Temporal Origin of Nitrogen in the Grain of Tropical Wet-Season Rice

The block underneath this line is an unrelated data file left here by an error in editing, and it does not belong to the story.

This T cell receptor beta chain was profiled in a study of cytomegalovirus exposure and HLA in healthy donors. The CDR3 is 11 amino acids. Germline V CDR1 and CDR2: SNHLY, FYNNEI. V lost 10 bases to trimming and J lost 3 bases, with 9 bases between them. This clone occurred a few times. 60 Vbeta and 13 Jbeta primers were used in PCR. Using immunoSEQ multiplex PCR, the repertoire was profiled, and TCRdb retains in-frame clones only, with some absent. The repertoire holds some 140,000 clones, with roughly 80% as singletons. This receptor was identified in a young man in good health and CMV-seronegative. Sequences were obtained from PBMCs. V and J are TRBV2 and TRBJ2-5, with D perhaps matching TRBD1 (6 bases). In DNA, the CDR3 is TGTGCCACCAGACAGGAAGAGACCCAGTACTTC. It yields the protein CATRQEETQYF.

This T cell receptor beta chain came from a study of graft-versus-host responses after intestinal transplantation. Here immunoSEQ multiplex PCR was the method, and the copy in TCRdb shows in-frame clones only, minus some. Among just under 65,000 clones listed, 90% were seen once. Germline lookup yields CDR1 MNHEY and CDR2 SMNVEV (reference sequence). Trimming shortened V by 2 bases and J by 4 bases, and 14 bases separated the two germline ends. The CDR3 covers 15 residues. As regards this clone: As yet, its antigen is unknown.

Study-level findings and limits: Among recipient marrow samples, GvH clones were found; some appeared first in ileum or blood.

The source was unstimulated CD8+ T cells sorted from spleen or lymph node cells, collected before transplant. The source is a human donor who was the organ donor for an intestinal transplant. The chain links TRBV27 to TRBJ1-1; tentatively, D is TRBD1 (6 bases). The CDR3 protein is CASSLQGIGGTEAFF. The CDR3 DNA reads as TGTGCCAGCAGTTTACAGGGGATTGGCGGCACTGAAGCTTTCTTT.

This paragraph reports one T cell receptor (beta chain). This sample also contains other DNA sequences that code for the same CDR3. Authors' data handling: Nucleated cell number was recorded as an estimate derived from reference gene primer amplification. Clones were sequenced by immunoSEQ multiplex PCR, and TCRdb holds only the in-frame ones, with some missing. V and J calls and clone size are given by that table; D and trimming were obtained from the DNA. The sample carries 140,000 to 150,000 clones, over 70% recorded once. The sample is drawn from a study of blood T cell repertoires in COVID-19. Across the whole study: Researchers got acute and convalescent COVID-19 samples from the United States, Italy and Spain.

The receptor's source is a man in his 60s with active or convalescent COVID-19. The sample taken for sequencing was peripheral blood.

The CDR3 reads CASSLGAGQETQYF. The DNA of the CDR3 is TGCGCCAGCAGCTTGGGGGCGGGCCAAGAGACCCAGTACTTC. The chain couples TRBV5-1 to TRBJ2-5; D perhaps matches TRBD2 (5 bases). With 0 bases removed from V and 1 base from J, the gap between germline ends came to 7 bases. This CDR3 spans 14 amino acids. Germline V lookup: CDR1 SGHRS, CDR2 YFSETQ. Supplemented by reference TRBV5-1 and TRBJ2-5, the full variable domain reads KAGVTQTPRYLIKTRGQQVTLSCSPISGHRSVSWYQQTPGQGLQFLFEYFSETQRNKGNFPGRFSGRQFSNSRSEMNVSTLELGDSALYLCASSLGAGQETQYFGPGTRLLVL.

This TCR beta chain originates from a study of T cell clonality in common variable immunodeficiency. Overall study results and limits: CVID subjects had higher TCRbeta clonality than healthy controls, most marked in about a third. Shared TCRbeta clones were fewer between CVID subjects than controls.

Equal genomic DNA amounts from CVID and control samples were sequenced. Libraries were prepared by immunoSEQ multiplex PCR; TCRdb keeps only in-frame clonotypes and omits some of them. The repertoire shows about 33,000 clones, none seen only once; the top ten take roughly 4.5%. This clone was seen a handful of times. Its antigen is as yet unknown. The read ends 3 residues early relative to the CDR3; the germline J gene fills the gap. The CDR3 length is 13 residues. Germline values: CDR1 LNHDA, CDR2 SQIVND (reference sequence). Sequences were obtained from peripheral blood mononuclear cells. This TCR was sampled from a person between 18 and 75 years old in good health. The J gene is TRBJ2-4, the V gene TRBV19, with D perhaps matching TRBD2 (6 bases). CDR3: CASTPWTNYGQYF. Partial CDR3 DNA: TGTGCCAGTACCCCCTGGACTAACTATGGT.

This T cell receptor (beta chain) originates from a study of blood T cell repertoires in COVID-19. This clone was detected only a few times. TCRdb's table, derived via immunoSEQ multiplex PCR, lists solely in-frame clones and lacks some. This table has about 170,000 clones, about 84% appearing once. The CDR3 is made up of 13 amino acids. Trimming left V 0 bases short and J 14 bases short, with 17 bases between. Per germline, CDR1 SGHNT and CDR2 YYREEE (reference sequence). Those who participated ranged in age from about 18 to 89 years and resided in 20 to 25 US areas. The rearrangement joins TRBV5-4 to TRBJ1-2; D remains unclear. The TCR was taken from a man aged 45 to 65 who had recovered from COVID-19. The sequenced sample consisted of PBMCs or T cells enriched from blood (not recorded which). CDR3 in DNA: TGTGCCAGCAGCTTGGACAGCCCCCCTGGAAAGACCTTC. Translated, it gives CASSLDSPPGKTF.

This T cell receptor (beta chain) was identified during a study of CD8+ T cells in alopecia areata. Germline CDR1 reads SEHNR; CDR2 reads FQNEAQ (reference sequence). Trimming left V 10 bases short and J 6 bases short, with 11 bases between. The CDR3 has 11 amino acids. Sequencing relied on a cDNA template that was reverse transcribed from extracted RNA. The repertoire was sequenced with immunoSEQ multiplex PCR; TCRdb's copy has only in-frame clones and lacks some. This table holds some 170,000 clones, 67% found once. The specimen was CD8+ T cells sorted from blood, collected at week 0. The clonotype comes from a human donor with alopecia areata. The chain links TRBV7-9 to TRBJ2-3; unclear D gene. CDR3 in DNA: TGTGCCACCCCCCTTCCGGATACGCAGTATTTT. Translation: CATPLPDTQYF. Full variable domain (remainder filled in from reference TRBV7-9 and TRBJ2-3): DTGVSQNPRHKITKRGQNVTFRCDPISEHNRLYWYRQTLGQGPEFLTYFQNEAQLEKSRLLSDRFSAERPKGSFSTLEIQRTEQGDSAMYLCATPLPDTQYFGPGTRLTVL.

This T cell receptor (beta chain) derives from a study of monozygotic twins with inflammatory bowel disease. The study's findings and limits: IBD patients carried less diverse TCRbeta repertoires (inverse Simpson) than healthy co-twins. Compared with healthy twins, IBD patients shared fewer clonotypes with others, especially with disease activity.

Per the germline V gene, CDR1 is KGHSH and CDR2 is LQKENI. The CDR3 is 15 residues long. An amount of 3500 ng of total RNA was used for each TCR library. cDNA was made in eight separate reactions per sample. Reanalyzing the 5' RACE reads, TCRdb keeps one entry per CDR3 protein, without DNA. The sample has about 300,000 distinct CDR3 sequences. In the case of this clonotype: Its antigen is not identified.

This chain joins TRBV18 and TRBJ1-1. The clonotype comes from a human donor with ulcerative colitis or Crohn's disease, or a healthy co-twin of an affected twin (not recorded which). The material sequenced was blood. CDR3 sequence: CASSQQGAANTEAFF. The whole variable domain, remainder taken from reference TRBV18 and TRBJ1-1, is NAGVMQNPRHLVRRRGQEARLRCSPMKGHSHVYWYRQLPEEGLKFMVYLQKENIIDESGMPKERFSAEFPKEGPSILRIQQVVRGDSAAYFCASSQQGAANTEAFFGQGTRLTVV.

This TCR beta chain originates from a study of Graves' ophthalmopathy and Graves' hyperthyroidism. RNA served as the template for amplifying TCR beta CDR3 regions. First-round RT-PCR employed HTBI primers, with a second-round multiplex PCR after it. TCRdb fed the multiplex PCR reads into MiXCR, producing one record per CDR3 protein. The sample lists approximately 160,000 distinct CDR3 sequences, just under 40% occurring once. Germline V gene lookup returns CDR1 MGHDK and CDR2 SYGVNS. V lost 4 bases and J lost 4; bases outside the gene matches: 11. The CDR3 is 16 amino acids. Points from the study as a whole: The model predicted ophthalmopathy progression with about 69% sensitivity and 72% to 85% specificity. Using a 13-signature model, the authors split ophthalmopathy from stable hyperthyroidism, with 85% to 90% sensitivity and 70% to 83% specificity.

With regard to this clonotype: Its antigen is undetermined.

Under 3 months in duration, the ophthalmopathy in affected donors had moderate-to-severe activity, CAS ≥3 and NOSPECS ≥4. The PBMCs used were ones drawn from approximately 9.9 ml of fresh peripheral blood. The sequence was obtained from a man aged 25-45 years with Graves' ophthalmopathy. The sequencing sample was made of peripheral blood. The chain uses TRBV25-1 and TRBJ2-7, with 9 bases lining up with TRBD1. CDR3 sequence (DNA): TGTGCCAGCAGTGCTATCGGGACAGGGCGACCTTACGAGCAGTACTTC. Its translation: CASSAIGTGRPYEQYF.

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The total N in the grain is the integral of the product of the total N absorbed at any instant and the fraction of that N eventually allocated to the grain. We investigated the temporal origin of N in the grain of a wet season rice crop and tested the suitability of N-15 nitrate ((NH4NO3)-N-15) as a label for that purpose. The total N content of rice (Oryza sativa L.) plants was measured by growth analysis throughout the duration of the crop and the measurements were used to calculate the rate of total N uptake. A point-placement technique was used to deliver small amounts of N-15 nitrate to roots of the rice plant and this enabled the eventual fate of the total N absorbed at any time to be determined. The rate at which N was acquired by the panicle exceeded that by the whole plant at 64 d after transplanting (DAT); thereafter, N was transferred from the leaves to the panicle. About 60% of N in the grain was acquired before panicle initiation and was transferred from leaves during grain filling. A comparison between the uptake and retention of labeled nitrate and area applied separately at 35 DAT showed that 21 and 58% of the N-15 nitrate and N-15 urea, respectively, were recovered. There were no advantages of using N-15 nitrate as opposed to N-15 urea as a label in such research of irrigated rice.
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